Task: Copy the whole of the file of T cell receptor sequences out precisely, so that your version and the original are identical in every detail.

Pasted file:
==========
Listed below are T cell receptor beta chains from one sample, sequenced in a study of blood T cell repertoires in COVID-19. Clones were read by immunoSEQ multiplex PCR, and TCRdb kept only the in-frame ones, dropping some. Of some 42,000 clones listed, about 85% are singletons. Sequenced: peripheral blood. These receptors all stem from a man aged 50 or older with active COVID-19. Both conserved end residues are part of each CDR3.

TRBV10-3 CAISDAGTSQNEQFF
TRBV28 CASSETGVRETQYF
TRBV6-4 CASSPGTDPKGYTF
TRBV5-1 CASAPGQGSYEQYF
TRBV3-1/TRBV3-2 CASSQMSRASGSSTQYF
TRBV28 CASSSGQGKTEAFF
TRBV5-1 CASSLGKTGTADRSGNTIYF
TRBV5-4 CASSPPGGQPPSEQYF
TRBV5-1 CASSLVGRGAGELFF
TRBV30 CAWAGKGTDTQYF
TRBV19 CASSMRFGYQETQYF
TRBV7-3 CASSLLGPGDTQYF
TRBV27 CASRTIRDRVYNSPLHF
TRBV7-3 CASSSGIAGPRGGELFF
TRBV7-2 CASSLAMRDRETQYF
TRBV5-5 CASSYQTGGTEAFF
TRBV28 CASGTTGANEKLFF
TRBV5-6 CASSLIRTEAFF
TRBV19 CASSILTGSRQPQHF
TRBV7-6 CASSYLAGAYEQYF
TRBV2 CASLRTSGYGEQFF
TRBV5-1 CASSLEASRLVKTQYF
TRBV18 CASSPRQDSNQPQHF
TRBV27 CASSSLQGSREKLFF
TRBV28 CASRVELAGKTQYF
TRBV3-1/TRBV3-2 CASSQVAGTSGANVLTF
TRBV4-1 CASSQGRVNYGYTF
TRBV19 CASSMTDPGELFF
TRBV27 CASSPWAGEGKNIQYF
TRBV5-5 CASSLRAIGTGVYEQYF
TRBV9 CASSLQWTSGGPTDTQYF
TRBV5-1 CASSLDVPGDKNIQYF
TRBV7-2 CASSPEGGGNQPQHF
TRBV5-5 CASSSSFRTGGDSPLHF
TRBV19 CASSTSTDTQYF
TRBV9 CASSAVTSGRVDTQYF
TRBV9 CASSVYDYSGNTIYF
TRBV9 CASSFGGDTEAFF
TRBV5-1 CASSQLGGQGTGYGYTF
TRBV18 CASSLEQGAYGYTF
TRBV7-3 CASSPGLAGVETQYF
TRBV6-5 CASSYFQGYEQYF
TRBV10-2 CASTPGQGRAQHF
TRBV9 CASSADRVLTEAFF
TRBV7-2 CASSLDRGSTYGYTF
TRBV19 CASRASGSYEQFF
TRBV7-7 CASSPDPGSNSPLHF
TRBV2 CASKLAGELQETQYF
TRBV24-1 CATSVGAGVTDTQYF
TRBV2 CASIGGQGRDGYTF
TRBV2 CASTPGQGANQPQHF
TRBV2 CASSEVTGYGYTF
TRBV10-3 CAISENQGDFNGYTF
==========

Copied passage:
Listed below are T cell receptor beta chains from one sample, sequenced in a study of blood T cell repertoires in COVID-19. Clones were read by immunoSEQ multiplex PCR, and TCRdb kept only the in-frame ones, dropping some. Of some 42,000 clones listed, about 85% are singletons. Sequenced: peripheral blood. These receptors all stem from a man aged 50 or older with active COVID-19. Both conserved end residues are part of each CDR3.

TRBV10-3 CAISDAGTSQNEQFF
TRBV28 CASSETGVRETQYF
TRBV6-4 CASSPGTDPKGYTF
TRBV5-1 CASAPGQGSYEQYF
TRBV3-1/TRBV3-2 CASSQMSRASGSSTQYF
TRBV28 CASSSGQGKTEAFF
TRBV5-1 CASSLGKTGTADRSGNTIYF
TRBV5-4 CASSPPGGQPPSEQYF
TRBV5-1 CASSLVGRGAGELFF
TRBV30 CAWAGKGTDTQYF
TRBV19 CASSMRFGYQETQYF
TRBV7-3 CASSLLGPGDTQYF
TRBV27 CASRTIRDRVYNSPLHF
TRBV7-3 CASSSGIAGPRGGELFF
TRBV7-2 CASSLAMRDRETQYF
TRBV5-5 CASSYQTGGTEAFF
TRBV28 CASGTTGANEKLFF
TRBV5-6 CASSLIRTEAFF
TRBV19 CASSILTGSRQPQHF
TRBV7-6 CASSYLAGAYEQYF
TRBV2 CASLRTSGYGEQFF
TRBV5-1 CASSLEASRLVKTQYF
TRBV18 CASSPRQDSNQPQHF
TRBV27 CASSSLQGSREKLFF
TRBV28 CASRVELAGKTQYF
TRBV3-1/TRBV3-2 CASSQVAGTSGANVLTF
TRBV4-1 CASSQGRVNYGYTF
TRBV19 CASSMTDPGELFF
TRBV27 CASSPWAGEGKNIQYF
TRBV5-5 CASSLRAIGTGVYEQYF
TRBV9 CASSLQWTSGGPTDTQYF
TRBV5-1 CASSLDVPGDKNIQYF
TRBV7-2 CASSPEGGGNQPQHF
TRBV5-5 CASSSSFRTGGDSPLHF
TRBV19 CASSTSTDTQYF
TRBV9 CASSAVTSGRVDTQYF
TRBV9 CASSVYDYSGNTIYF
TRBV9 CASSFGGDTEAFF
TRBV5-1 CASSQLGGQGTGYGYTF
TRBV18 CASSLEQGAYGYTF
TRBV7-3 CASSPGLAGVETQYF
TRBV6-5 CASSYFQGYEQYF
TRBV10-2 CASTPGQGRAQHF
TRBV9 CASSADRVLTEAFF
TRBV7-2 CASSLDRGSTYGYTF
TRBV19 CASRASGSYEQFF
TRBV7-7 CASSPDPGSNSPLHF
TRBV2 CASKLAGELQETQYF
TRBV24-1 CATSVGAGVTDTQYF
TRBV2 CASIGGQGRDGYTF
TRBV2 CASTPGQGANQPQHF
TRBV2 CASSEVTGYGYTF
TRBV10-3 CAISENQGDFNGYTF